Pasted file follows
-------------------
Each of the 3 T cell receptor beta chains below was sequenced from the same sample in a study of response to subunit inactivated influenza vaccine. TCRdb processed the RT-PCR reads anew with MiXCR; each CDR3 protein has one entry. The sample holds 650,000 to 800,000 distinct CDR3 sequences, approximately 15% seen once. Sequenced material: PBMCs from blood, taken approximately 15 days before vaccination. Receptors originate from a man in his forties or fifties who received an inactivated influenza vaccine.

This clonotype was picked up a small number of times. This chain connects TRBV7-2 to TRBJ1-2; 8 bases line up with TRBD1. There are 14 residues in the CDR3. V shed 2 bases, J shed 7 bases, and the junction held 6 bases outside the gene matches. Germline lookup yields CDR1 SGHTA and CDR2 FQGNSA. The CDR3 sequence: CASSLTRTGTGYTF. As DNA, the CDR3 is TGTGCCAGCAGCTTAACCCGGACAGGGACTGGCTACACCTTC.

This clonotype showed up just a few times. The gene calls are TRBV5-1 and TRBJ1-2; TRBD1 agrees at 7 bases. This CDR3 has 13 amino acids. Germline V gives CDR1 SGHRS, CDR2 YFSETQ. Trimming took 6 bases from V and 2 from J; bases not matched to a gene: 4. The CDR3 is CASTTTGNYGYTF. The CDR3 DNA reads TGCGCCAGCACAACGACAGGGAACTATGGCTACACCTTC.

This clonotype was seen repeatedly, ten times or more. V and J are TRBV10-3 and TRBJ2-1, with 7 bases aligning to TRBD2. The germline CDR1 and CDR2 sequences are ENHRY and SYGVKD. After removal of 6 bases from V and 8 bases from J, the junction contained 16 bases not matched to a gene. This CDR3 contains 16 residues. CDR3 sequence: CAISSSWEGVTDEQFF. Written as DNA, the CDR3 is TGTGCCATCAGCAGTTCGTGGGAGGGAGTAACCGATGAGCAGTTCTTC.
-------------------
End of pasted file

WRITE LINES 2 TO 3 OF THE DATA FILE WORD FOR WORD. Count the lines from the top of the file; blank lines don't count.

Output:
This clonotype was picked up a small number of times. This chain connects TRBV7-2 to TRBJ1-2; 8 bases line up with TRBD1. There are 14 residues in the CDR3. V shed 2 bases, J shed 7 bases, and the junction held 6 bases outside the gene matches. Germline lookup yields CDR1 SGHTA and CDR2 FQGNSA. The CDR3 sequence: CASSLTRTGTGYTF. As DNA, the CDR3 is TGTGCCAGCAGCTTAACCCGGACAGGGACTGGCTACACCTTC.

This clonotype showed up just a few times. The gene calls are TRBV5-1 and TRBJ1-2; TRBD1 agrees at 7 bases. This CDR3 has 13 amino acids. Germline V gives CDR1 SGHRS, CDR2 YFSETQ. Trimming took 6 bases from V and 2 from J; bases not matched to a gene: 4. The CDR3 is CASTTTGNYGYTF. The CDR3 DNA reads TGCGCCAGCACAACGACAGGGAACTATGGCTACACCTTC.